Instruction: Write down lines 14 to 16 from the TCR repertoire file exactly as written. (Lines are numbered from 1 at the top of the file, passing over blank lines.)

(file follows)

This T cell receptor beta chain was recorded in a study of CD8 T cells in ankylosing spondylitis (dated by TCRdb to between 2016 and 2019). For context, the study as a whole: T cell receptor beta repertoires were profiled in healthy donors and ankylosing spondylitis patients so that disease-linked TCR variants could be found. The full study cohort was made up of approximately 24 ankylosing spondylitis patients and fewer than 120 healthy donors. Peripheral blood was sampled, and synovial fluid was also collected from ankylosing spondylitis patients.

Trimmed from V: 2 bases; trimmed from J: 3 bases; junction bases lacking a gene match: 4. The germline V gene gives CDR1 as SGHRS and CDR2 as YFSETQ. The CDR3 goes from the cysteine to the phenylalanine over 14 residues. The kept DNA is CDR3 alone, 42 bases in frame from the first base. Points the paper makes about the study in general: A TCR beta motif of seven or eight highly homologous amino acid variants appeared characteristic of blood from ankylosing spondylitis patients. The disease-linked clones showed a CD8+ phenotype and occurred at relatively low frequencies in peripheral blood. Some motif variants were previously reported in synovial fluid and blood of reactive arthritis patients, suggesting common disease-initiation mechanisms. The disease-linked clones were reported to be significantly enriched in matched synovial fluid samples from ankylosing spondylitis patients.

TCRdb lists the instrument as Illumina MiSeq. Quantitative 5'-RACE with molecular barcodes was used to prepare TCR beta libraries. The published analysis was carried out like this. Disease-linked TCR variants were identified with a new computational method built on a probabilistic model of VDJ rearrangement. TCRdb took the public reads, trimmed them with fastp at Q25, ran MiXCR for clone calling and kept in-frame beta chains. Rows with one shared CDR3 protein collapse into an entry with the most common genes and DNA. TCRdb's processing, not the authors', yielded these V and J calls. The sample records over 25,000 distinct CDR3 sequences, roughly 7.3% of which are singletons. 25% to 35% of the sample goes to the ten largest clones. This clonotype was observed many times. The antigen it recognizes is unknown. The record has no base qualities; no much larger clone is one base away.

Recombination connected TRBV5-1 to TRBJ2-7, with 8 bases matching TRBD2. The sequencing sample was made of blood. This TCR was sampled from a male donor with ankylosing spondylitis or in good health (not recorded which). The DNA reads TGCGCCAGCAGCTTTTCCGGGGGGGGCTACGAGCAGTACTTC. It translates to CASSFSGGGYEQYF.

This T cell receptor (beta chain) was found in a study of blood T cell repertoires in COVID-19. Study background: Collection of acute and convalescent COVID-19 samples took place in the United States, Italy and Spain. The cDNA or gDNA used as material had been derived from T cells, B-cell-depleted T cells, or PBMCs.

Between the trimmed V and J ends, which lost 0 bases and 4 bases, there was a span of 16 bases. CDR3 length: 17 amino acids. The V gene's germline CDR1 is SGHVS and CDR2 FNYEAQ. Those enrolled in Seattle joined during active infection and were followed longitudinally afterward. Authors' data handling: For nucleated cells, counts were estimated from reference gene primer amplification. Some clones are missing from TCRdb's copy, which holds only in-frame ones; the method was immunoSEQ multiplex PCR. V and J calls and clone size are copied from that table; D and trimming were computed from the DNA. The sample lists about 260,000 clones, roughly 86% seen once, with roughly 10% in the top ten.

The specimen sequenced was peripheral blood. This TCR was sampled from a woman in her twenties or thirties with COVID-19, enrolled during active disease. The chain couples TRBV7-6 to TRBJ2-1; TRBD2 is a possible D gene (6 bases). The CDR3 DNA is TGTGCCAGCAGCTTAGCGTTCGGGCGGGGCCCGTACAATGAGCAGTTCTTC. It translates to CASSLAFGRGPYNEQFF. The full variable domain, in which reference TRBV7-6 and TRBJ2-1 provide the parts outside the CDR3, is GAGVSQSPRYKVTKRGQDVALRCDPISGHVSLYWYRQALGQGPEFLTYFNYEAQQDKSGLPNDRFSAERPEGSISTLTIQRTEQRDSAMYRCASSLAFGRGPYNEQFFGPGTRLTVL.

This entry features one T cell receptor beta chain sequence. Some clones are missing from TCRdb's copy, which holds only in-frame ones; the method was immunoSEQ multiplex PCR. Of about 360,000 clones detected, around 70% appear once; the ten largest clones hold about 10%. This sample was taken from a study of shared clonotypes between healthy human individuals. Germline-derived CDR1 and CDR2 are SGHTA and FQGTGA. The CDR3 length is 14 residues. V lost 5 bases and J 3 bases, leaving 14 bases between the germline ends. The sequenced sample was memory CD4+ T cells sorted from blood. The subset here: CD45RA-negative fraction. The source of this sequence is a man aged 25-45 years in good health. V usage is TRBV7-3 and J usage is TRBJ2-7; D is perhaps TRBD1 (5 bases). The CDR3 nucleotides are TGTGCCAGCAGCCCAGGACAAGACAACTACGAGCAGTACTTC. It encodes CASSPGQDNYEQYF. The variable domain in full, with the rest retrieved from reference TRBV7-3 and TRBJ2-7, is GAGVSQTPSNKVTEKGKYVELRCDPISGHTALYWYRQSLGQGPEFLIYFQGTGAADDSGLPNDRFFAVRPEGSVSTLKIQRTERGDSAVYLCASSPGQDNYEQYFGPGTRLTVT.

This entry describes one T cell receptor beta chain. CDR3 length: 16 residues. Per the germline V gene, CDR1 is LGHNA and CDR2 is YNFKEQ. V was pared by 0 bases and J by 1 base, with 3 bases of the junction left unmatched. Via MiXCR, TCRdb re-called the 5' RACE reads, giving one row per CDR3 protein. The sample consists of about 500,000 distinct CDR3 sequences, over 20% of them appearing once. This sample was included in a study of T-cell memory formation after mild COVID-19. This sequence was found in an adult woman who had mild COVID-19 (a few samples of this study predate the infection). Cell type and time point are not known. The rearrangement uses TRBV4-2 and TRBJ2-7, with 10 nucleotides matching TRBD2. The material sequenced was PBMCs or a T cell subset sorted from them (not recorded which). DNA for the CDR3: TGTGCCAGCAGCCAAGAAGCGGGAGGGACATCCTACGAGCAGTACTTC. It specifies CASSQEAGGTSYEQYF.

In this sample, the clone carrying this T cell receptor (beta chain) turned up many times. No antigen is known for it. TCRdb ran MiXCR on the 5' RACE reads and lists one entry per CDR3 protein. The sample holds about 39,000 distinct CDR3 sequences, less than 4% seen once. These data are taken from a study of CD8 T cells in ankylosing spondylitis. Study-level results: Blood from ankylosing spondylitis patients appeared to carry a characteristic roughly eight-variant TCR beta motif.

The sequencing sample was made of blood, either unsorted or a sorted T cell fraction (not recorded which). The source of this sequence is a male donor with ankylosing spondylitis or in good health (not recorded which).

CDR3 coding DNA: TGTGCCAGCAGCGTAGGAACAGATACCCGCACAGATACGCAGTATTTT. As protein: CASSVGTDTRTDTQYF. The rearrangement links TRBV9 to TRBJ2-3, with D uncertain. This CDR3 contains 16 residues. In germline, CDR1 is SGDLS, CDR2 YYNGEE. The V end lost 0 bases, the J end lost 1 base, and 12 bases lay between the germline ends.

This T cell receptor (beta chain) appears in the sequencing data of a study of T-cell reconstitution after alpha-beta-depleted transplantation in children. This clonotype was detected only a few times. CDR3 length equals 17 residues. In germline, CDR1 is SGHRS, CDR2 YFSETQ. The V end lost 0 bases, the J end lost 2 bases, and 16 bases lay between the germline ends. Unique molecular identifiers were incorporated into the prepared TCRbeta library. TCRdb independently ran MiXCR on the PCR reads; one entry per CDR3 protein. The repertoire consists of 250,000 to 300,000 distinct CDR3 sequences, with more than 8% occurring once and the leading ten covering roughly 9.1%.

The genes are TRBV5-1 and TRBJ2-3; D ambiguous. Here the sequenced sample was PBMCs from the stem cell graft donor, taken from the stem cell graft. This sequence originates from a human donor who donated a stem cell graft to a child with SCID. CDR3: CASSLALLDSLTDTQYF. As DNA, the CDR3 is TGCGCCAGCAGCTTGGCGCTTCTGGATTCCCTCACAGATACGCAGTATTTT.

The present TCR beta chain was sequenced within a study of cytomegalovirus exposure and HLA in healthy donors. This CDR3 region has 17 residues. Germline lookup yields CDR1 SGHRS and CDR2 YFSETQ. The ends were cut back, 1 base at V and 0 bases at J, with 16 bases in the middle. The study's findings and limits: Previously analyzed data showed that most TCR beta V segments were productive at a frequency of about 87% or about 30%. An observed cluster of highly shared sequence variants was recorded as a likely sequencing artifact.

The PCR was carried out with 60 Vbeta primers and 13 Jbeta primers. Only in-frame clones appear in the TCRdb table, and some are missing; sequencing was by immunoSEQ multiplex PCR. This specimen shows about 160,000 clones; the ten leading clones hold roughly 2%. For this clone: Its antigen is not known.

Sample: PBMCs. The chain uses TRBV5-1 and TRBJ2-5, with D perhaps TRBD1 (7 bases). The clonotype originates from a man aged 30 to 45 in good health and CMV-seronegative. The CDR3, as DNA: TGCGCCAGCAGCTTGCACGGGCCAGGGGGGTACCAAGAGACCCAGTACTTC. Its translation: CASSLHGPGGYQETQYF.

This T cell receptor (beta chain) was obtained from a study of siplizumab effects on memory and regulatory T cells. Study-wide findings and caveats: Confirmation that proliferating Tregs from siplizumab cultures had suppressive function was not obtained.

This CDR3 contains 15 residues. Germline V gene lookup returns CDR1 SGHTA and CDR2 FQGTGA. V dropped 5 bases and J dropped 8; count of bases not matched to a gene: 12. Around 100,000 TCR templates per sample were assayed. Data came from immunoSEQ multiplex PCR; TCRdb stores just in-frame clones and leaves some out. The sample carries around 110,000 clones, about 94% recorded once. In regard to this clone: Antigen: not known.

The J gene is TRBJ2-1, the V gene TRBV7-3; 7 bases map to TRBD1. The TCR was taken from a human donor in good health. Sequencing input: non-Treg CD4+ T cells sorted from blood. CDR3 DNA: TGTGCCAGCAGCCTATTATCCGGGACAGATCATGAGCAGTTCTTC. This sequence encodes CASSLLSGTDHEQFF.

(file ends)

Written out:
The genes are TRBV5-1 and TRBJ2-3; D ambiguous. Here the sequenced sample was PBMCs from the stem cell graft donor, taken from the stem cell graft. This sequence originates from a human donor who donated a stem cell graft to a child with SCID. CDR3: CASSLALLDSLTDTQYF. As DNA, the CDR3 is TGCGCCAGCAGCTTGGCGCTTCTGGATTCCCTCACAGATACGCAGTATTTT.

The present TCR beta chain was sequenced within a study of cytomegalovirus exposure and HLA in healthy donors. This CDR3 region has 17 residues. Germline lookup yields CDR1 SGHRS and CDR2 YFSETQ. The ends were cut back, 1 base at V and 0 bases at J, with 16 bases in the middle. The study's findings and limits: Previously analyzed data showed that most TCR beta V segments were productive at a frequency of about 87% or about 30%. An observed cluster of highly shared sequence variants was recorded as a likely sequencing artifact.

The PCR was carried out with 60 Vbeta primers and 13 Jbeta primers. Only in-frame clones appear in the TCRdb table, and some are missing; sequencing was by immunoSEQ multiplex PCR. This specimen shows about 160,000 clones; the ten leading clones hold roughly 2%. For this clone: Its antigen is not known.